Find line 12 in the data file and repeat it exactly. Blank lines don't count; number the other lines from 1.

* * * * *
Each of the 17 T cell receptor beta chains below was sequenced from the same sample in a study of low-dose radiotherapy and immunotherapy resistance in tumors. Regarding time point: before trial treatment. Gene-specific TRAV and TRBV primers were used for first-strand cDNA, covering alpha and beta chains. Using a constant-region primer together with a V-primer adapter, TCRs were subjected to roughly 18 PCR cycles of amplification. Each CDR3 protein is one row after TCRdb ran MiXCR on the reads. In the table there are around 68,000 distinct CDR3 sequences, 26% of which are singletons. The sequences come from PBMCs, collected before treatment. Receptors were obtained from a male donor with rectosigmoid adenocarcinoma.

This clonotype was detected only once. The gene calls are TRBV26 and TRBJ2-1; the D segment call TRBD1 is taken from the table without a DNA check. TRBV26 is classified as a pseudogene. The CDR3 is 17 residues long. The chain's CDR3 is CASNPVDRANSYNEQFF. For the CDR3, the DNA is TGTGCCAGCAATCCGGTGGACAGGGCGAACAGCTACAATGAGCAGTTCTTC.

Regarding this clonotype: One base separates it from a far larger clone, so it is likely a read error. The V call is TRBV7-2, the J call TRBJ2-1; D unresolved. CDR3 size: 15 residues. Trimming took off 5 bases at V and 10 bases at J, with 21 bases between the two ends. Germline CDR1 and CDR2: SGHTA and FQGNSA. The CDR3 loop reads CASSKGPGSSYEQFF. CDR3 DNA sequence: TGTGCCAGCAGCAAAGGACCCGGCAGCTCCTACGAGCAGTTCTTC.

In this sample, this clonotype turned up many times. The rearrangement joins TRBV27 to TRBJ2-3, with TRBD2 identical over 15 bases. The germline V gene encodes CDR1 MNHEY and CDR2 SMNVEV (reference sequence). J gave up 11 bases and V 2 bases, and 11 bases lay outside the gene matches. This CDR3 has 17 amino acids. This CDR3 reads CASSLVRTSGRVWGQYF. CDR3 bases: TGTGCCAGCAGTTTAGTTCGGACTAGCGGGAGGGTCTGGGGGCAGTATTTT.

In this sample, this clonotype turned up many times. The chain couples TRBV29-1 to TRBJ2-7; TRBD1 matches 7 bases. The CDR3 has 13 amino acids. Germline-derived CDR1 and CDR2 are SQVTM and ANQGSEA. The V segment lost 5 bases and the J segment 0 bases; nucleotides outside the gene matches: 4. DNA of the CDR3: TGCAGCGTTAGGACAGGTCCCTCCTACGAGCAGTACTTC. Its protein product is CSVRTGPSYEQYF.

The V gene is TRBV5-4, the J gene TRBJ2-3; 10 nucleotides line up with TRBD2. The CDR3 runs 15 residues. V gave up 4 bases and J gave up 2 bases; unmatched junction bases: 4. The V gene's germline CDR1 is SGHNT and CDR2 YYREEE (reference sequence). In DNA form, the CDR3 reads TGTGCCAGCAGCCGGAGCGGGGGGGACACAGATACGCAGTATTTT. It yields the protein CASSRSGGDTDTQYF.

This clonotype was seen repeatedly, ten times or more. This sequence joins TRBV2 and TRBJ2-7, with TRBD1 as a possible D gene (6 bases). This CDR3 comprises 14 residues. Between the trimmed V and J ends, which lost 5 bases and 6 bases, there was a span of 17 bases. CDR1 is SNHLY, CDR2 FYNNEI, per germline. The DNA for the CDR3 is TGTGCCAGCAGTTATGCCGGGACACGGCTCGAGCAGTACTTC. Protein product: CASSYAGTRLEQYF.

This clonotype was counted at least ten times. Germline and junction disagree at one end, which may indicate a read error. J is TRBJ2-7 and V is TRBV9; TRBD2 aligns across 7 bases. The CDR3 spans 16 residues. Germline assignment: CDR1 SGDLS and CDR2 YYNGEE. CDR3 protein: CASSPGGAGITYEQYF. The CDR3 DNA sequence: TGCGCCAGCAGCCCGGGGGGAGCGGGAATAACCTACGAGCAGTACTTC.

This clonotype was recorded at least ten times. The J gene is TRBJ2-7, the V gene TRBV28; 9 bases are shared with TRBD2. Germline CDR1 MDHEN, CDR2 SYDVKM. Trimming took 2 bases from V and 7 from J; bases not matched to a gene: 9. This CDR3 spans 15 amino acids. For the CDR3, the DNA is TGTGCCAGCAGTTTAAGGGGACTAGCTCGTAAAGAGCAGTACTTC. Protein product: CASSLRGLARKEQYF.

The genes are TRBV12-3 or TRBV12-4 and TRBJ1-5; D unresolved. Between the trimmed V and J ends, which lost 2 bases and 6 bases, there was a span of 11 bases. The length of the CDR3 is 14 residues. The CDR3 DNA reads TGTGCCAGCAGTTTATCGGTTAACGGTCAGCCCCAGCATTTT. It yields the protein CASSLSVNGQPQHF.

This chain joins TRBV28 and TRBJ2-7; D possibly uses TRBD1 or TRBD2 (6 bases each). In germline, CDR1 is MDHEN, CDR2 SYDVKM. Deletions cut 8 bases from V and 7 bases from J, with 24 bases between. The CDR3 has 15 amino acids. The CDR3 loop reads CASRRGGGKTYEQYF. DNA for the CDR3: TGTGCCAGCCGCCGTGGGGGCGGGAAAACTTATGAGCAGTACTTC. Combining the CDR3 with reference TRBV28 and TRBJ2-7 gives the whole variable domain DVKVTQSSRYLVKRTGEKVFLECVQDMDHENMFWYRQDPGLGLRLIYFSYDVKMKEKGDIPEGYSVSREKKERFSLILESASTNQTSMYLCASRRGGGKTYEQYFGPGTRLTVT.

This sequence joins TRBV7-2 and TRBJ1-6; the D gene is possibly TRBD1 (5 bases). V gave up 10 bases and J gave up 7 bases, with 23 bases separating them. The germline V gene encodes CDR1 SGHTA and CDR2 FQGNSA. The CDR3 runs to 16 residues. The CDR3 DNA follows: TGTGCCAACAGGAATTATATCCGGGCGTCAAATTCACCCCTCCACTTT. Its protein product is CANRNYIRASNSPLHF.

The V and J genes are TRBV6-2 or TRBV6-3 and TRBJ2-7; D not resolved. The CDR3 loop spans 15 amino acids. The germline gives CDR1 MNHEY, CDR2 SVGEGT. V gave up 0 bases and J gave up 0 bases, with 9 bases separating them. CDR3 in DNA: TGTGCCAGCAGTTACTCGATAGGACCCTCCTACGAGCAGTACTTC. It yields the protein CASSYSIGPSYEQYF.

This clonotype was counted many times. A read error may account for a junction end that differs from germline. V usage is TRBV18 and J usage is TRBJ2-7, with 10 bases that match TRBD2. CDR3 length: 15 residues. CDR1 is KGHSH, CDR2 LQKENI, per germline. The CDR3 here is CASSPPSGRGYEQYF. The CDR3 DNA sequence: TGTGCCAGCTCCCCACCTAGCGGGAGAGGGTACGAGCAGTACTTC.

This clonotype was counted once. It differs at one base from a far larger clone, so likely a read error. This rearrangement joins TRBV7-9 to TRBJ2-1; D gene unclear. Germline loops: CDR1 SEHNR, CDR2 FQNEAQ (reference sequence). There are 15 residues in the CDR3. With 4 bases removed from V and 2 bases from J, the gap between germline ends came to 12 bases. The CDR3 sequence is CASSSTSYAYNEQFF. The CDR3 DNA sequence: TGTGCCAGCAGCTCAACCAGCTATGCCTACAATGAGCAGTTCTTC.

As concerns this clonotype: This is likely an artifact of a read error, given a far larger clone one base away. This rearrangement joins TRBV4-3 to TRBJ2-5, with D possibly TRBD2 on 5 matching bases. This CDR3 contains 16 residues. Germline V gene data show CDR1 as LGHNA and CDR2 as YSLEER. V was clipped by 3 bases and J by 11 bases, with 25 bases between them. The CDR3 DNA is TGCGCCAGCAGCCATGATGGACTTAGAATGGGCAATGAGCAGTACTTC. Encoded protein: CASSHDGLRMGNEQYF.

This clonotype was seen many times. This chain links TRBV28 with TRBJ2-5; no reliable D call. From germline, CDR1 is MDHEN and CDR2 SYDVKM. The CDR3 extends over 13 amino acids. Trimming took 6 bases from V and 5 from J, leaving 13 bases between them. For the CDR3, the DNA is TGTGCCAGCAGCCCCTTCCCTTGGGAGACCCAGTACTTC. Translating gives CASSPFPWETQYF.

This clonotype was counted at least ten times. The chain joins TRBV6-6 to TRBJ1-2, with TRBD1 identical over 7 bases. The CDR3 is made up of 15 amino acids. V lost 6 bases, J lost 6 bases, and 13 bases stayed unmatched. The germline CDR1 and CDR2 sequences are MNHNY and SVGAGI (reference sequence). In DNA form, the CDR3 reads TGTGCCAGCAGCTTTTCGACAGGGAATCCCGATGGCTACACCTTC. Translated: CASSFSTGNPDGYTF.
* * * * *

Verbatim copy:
This sequence joins TRBV7-2 and TRBJ1-6; the D gene is possibly TRBD1 (5 bases). V gave up 10 bases and J gave up 7 bases, with 23 bases separating them. The germline V gene encodes CDR1 SGHTA and CDR2 FQGNSA. The CDR3 runs to 16 residues. The CDR3 DNA follows: TGTGCCAACAGGAATTATATCCGGGCGTCAAATTCACCCCTCCACTTT. Its protein product is CANRNYIRASNSPLHF.